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Does Your Chicken Need A Bath?

Posted on: September 17th, 2013

Do you wash chicken and poultry before cooking?  Unless you just dropped it in the dirt, there
is absolutely no reason to, and it could even make you sick! Don’t do it, here’s why…

Chicken Caprese with mozzarella, tomato and basil, from Tony’s Deli Case.
Simply rinsing poultry can contaminate your sink, faucet, clothes, towels, tools, countertops and other foods in the area. When rinsing, tiny droplets can cross contaminate your counters, clothes, tools and other foods via splashing and aerosolization. If you touch these areas, or the raw chicken, you can also cross contaminate everything else you touch, like the faucet, towels, knives, cutting boards light switches, the baby, the dogs and anything else in reach.

About Salmonella
Salmonella is just one source of salmonella; it’s also common with unpasteurized milk or juice, contaminated raw fruits and vegetables, pet foods or treats and reptiles such as snakes, turtles and lizards. Those most at risk of salmonella include: young children, pregnant women, the elderly or frail, transplant patients, patients getting radiation treatment or folks with a weakened immune system.


Curry Chicken with Bombay Rice from Tony’s Deli Counter.
Safe Poultry
Proper cooking is the only way to kill bacteria on poultry.  Here are some other tips
to minimize the chance of getting dangerous bacteria in your foods…
Thaw it Right
Always keep your poultry refrigerated until ready to
use.  If frozen, DON’T thaw on the
countertop; bacterium multiply at exponential rates at room temperature. Thaw frozen poultry (and all meats) slowly in the refrigerator in the original package
and on a plate to catch any juices that may drip. If raw chicken juices do
escape into your fridge, simply clean up with the tips below. If you are in a real rush, thaw in a plastic bag and in tepid water; this will speed thawing and keep the water cool for a safe temperature overall.
Tony’s Herb Roasted Chicken

Poultry Skin

The bird’s skin is where most of the bacteria and fats
reside, so a lot of folks choose to remove it first. Our butchers are pleased
to do this for you, just ask!  If you do
it yourself, try using a damp towel between your hands and the skin, this makes
it much easier to grab and pull. Then sanitize the towel and use to clean up.
If you leave the skin on, worry not, it will heat many times
higher than the inside of the bird and is perfectly safe.
Safe Preparation and Cleanup
When it’s time to cook, unwrap your bird and place it back
on the butcher wrap.  Season and place
directly into the roasting pan (have it ready!), or back onto the
butcher wrap and move to the stove or grill to cook.
Proper Poultry Cleanup
Once your poultry is cooking, add 1 TBS of chlorine bleach to 1 gallon of warm water to make a sanitizing solution of about 200 ppm chlorine (NO MORE!). Wash everything that may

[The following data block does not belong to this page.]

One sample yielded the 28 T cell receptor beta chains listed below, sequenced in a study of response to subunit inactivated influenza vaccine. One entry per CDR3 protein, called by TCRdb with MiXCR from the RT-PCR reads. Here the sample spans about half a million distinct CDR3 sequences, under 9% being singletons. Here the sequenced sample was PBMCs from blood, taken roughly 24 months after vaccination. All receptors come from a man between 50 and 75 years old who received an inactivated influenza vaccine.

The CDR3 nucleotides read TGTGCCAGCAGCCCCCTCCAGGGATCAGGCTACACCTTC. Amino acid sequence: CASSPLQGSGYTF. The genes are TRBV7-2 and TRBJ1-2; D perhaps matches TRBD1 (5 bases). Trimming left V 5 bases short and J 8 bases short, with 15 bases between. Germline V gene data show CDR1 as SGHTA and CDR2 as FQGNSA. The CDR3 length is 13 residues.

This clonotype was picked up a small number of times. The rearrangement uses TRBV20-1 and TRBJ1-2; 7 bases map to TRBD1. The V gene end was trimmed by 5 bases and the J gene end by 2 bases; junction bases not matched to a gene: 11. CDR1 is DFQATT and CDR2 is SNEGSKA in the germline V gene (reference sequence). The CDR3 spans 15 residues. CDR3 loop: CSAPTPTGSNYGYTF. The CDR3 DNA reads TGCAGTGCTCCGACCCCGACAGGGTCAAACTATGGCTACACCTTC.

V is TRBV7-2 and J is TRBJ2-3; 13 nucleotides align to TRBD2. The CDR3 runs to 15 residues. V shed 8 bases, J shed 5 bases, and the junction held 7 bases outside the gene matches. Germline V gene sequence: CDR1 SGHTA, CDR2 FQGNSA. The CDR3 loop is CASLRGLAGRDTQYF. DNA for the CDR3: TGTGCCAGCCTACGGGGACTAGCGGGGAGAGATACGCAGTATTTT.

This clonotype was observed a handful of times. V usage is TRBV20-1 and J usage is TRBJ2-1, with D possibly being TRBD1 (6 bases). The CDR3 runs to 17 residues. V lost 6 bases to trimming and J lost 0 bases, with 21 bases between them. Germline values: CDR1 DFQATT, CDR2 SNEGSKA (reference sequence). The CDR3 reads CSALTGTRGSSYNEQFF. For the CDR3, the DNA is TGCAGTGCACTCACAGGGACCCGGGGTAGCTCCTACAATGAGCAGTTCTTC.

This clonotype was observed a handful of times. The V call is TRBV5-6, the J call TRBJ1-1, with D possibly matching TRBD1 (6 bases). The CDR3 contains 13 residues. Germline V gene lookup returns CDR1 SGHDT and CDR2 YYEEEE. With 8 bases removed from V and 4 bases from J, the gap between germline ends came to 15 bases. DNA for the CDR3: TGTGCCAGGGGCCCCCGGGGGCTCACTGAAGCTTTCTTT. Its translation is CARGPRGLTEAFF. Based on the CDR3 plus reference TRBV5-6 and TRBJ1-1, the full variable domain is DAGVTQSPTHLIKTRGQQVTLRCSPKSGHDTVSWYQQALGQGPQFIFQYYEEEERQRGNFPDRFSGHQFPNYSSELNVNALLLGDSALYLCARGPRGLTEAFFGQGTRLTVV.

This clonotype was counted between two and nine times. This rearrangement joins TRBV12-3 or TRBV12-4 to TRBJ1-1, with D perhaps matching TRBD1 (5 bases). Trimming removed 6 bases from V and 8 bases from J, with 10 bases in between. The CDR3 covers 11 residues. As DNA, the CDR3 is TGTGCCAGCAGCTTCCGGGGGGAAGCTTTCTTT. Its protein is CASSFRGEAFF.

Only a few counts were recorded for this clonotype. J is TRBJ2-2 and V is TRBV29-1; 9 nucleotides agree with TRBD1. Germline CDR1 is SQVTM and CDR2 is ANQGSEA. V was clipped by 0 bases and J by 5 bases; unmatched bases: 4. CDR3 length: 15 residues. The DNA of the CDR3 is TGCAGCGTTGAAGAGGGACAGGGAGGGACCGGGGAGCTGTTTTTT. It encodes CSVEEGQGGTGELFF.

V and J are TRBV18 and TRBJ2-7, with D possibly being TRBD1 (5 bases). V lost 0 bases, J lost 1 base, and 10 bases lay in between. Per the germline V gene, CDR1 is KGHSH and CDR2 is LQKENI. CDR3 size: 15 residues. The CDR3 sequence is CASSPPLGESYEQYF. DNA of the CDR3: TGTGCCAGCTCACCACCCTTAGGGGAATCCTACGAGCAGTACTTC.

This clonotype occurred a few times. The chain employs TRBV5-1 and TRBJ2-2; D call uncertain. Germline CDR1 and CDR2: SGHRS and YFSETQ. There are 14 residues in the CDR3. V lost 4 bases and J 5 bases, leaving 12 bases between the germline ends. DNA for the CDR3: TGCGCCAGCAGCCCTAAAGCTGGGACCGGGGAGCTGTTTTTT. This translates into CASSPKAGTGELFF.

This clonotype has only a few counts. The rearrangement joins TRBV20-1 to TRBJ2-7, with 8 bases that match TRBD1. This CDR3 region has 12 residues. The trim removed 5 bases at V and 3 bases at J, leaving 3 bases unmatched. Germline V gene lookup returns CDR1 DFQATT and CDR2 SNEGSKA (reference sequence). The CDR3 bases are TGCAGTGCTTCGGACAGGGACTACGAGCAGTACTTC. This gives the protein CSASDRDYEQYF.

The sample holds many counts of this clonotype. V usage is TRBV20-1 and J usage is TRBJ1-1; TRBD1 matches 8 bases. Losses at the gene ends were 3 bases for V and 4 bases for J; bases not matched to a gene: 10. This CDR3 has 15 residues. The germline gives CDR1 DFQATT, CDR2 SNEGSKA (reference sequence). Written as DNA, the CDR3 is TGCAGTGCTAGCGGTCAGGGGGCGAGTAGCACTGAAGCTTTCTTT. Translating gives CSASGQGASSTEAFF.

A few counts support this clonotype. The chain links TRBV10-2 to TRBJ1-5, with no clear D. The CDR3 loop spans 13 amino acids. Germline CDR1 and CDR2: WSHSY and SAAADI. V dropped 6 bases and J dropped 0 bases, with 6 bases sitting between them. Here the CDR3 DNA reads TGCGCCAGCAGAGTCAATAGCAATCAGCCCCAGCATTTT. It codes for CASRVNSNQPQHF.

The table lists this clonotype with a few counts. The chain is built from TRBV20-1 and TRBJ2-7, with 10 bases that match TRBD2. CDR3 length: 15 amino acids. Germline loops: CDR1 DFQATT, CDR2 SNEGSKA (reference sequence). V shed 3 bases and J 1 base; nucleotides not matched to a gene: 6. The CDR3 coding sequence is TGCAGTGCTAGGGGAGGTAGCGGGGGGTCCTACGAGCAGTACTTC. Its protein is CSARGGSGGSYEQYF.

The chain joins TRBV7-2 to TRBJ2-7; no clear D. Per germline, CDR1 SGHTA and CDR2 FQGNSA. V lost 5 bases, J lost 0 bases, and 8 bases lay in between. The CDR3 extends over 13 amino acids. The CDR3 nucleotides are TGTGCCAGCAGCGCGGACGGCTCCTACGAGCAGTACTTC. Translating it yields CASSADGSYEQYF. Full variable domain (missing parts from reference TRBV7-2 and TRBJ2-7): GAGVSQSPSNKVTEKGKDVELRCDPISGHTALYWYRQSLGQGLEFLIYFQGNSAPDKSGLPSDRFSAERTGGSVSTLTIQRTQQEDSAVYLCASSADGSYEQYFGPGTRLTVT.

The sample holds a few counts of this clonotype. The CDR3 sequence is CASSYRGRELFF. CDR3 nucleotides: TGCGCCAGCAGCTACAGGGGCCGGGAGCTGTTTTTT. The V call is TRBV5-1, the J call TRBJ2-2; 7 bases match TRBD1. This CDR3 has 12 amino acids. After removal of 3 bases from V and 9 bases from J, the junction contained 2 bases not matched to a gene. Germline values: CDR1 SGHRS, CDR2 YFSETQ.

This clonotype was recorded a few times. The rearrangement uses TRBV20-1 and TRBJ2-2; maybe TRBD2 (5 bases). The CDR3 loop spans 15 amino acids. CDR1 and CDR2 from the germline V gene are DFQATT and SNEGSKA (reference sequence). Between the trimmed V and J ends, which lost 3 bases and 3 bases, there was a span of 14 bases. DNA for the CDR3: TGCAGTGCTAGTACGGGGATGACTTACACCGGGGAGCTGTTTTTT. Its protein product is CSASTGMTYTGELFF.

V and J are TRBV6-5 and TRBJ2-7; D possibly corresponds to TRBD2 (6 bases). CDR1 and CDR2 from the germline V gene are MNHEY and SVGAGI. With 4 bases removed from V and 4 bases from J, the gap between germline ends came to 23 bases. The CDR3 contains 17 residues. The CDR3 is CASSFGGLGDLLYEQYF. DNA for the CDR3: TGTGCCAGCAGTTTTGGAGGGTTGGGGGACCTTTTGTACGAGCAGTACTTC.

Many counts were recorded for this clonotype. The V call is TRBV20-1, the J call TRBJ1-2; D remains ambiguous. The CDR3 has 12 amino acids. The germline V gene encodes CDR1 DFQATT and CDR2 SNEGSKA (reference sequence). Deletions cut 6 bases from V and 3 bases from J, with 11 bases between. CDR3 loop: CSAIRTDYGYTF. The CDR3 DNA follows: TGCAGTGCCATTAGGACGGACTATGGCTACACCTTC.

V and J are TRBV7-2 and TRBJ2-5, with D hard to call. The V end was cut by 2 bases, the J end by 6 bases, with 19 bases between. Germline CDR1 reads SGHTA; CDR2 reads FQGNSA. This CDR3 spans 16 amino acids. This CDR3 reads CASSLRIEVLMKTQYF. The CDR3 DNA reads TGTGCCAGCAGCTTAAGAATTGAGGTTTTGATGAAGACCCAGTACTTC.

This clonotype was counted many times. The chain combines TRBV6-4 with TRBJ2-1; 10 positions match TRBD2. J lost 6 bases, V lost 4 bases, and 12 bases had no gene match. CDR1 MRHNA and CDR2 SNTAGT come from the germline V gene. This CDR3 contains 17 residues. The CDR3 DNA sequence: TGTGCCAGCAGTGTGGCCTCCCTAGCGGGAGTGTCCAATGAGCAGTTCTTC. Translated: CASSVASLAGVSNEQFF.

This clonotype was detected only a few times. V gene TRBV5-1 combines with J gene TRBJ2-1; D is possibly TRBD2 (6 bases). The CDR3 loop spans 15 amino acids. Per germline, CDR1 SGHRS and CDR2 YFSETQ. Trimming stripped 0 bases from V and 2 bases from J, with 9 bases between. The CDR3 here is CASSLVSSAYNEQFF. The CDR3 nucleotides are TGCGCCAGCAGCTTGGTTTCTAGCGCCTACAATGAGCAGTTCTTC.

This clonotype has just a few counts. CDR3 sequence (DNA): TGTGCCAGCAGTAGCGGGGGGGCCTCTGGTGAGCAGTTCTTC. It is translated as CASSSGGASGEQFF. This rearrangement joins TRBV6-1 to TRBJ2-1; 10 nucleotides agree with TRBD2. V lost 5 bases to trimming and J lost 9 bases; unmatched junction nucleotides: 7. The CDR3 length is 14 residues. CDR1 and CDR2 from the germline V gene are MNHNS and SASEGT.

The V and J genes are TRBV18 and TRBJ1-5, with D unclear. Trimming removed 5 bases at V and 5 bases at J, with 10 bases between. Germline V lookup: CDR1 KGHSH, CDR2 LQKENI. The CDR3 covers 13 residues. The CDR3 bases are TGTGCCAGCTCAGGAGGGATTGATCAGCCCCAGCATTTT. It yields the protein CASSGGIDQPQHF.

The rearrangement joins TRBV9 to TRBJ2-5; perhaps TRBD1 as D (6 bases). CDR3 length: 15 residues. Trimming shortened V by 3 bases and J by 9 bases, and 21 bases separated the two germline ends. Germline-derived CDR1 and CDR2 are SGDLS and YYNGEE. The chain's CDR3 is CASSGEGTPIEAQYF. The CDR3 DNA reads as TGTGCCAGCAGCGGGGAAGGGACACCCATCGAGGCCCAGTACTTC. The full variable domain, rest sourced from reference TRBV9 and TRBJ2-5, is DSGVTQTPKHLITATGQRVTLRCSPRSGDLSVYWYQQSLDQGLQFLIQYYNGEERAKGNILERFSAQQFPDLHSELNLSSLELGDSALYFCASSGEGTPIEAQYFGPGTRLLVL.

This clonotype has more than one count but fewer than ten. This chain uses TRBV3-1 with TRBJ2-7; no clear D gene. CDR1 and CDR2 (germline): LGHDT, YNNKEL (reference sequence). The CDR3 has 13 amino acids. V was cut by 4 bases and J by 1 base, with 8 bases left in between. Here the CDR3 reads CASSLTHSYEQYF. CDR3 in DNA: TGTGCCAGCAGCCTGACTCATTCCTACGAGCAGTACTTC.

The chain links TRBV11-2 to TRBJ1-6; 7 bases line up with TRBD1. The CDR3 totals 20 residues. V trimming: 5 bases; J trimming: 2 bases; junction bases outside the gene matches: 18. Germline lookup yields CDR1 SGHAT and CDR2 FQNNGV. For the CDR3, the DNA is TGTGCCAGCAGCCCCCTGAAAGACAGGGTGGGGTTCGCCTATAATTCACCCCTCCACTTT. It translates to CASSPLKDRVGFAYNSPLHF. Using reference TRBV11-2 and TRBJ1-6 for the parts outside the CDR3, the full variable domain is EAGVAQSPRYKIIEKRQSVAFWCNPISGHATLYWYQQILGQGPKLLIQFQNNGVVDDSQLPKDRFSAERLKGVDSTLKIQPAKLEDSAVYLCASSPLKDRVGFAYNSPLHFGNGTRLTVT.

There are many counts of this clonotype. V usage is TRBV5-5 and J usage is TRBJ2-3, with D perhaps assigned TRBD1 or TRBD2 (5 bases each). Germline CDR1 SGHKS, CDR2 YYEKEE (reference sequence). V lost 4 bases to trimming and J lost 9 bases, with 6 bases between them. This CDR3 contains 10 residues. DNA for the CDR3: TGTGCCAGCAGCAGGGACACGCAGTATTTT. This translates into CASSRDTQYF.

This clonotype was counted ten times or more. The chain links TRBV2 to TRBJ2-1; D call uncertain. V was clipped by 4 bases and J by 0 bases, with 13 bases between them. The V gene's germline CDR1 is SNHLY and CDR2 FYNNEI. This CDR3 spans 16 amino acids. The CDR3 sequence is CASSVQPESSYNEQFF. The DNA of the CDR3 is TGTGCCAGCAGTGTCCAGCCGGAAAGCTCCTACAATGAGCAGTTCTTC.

have come in contact with the poultry (hands, knives, countertops, faucet handles, cutting boards, towels, etc) and leave it in contact with the solution for 60 seconds. Once sanitized, it’s
important to rinse everything well with clear water – sanitizer isn’t good for you
Do take care with sanitizing solutions, just because it says
“anti-bacterial” doesn’t mean it’s safe to eat!  Whatever sanitizer you use, be sure to rinse
everything well afterwards!
Tony’s Portuguese Marinated Chicken from the meat department, great in the oven or grill!
Safe Cooking Temperatures
Get a reliable meat thermometer and cook your chicken to at
least 165° in the deepest part of the thigh and it will be perfectly safe. At 165° internal, areas near the
let and thigh joints can still be a bit red, if this bothers you, cook it a
little more, but never over 185° internal (overcooked chicken isn’t any safer, just drier and tougher!). A good meat thermometer is a GREAT investment, saving thousands of meals in its lifetime, not bad for $10 – $100
My brother DJ inspecting a chicken farm
Chicken Farms and Processing
I’ve toured our chicken farms processing facility and they
take every possible step to reduce the bacteria that’s naturally associated with
poultry.  The henhouse is sanitized and
nesting materials replaced before a new batch of chicks is moved in, and anyone
who enters must wear a special suit, hairnet and foot covers.  The air and water entering the henhouse is
filtered and the birds are protected from wild birds and pests that can carry
When the birds are harvested, the attention to cleanliness
is amazing.  Once again we had to put on
a hair net, beard net and special suit to even enter the facility, and we had
to sanitize our shoes and wash our hands every time we changed rooms.
In the last step of production fresh poultry is chilled in a
bath of sanitized ice water.  I thought this step was impressive and
feel it’s far safer than the ‘air-chilled’ fad.
So no, your bird doesn’t need a bath, and proper cooking and cleanup will keep your family perfectly safe.
Please share this blog with fellow foodies!

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